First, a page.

Asking the right questions
In a recent conversation the other day with a friend of mine, I told him that “we engineering managers get paid to ask the right questions.” I think this is broadly true for many leadership roles. However, engineering managers also need to follow through and are responsible for implementing the solutions gauged by asking those questions.
As I mentioned earlier, Engineering Managers are generally moderately good at Engineering and not necessarily the best engineering minds in the team. That is why we have SDE3s and Staff engineers whom we can consult before making the critical architectural decisions. Not being the best in engineering shouldn’t stop you from asking the right questions and sometimes challenging questions.
The same holds good for everybody else in the team. Even an SDE2 or SDE1 should be able to debate the approach we take. We try to build such a trust-based environment within the team.
Unblocking and Unlocking
This is Something that I ask myself each day. I try to start my day before my team starts. Slack notifications affect my thinking process. So I try to do the important things before my team starts working.
Each day I ask myself what are the three important things that our team is working on. I try to get clarity on these.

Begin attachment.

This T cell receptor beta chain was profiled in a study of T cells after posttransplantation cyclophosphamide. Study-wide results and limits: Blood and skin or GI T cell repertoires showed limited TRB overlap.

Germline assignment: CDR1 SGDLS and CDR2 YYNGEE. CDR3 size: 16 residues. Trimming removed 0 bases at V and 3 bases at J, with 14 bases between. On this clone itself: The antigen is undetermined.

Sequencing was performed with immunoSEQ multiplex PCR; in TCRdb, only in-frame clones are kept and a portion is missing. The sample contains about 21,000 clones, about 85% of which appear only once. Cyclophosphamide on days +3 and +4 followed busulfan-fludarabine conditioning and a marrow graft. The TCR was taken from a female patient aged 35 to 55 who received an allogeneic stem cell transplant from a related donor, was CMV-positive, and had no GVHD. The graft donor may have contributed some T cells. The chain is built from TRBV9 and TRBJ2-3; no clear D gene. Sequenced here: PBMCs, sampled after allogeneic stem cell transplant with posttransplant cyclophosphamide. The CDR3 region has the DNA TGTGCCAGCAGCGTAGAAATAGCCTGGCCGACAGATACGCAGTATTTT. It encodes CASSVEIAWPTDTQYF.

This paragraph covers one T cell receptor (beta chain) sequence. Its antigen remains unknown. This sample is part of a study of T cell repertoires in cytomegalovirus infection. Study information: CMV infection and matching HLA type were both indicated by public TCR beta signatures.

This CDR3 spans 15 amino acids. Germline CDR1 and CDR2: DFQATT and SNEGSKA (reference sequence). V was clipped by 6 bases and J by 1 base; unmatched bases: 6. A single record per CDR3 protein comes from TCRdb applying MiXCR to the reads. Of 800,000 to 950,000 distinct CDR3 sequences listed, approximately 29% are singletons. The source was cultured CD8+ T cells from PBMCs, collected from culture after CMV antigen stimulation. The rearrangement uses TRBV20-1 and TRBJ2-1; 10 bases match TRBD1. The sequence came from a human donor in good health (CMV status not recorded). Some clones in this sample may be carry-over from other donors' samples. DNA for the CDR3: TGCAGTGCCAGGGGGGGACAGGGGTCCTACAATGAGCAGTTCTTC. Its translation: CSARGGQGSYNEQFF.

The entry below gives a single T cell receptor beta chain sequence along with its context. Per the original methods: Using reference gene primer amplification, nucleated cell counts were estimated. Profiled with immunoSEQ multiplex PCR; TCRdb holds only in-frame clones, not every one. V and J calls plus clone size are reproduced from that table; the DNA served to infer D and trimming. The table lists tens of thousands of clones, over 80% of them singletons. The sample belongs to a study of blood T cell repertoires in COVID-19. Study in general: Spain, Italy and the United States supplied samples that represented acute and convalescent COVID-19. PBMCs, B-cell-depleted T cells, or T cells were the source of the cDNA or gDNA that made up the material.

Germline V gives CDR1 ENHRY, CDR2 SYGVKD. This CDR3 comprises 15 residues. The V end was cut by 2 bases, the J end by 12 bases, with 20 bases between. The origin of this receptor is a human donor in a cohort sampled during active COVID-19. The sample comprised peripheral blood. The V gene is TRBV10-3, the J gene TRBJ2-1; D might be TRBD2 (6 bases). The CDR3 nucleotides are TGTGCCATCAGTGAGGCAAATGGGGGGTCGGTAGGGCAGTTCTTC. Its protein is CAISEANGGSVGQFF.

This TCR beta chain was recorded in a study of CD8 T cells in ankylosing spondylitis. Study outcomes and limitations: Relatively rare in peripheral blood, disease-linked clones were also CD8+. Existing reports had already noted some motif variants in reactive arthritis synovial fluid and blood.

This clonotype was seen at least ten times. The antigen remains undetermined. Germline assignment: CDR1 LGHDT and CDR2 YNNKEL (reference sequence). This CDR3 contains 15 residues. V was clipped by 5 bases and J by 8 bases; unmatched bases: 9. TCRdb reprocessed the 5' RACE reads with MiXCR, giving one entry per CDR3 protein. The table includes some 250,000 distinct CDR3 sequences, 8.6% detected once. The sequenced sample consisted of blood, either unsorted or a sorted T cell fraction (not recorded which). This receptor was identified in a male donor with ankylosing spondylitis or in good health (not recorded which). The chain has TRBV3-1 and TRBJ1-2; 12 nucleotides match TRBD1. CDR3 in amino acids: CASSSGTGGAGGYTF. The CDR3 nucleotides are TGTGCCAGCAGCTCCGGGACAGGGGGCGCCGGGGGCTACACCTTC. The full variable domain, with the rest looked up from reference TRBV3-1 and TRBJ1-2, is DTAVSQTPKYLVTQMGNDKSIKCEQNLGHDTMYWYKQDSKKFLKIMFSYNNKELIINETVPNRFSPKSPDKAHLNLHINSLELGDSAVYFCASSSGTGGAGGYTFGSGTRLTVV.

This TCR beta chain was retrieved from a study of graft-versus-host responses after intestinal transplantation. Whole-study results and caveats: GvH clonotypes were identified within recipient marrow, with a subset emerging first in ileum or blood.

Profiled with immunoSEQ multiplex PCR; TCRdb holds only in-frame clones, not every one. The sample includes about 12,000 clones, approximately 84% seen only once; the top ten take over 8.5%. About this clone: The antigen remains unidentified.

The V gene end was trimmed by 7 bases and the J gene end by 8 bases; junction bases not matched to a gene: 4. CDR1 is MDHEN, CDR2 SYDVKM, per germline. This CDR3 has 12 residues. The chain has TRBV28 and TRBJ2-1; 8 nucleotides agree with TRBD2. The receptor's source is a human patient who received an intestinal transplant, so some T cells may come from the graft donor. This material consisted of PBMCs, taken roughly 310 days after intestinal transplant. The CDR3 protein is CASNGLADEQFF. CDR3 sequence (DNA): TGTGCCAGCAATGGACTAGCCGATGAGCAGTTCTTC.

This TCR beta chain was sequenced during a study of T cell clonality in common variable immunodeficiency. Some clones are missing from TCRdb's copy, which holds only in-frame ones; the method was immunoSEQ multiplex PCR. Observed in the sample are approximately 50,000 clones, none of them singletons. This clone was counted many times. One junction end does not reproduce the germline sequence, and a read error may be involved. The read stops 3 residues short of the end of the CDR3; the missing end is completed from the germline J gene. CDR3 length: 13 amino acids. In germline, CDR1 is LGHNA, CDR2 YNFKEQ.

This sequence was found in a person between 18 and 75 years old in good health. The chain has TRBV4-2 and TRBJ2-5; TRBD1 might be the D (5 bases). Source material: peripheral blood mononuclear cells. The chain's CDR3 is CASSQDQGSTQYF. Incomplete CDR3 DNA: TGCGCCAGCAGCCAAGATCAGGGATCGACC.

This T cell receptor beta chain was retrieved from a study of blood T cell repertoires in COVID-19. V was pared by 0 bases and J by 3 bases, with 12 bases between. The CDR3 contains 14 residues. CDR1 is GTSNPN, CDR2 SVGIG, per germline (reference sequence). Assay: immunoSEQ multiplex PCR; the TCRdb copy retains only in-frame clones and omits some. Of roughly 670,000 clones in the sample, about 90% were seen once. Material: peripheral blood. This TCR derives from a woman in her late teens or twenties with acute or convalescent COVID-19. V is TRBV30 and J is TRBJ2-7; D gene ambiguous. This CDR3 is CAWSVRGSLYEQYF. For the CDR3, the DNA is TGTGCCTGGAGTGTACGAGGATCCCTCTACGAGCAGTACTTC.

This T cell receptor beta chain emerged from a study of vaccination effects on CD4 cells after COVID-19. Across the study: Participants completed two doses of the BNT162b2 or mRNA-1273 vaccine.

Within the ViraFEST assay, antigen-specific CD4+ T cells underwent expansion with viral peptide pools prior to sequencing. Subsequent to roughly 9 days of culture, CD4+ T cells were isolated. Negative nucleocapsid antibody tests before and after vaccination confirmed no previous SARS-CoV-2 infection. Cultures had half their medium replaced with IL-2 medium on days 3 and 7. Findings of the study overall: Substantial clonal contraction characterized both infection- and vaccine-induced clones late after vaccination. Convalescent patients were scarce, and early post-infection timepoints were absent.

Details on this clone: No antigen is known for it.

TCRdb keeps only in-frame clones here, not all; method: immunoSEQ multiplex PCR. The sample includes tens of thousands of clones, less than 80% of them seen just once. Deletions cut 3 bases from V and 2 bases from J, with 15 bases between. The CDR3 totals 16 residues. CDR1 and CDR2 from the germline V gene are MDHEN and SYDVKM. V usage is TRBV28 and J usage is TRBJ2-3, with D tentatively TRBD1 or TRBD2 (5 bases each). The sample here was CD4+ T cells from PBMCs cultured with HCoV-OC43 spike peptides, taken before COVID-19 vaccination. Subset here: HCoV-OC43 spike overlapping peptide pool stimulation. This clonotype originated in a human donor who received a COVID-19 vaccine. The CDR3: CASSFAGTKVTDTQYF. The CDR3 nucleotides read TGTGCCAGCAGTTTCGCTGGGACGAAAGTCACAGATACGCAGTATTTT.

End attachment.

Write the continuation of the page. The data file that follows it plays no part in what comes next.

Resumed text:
Then I ask myself who is blocked on something and what I could do to unblock them. While I unblock them, I make it a point to highlight what I did and how they can do it independently. Being blocked on something and not delivering in the short term can quickly frustrate engineers, so generally, I try to concentrate on this first and get them sorted out.
While I look at Unblocking as a short-term thing, I look at unlocking as the long-term lever. During my one-on-one, I ask my team what is stopping them from being their best version possible or doing their greatest work. Then I try to see what I can do to unlock their true potential by any help that I, the team or the org can do.
We all know that most of our effort should go into unlocking the team’s potential, but most of the time, we are bogged by unblocking them for the short term. A proxy I have for this is how much of my time is going in Hustle versus Strategic activities. Lately, I am asking the same question to my team so that they are aware of how much of their energy is spent on hustle versus long term. Sprint Retros are a good time to do this.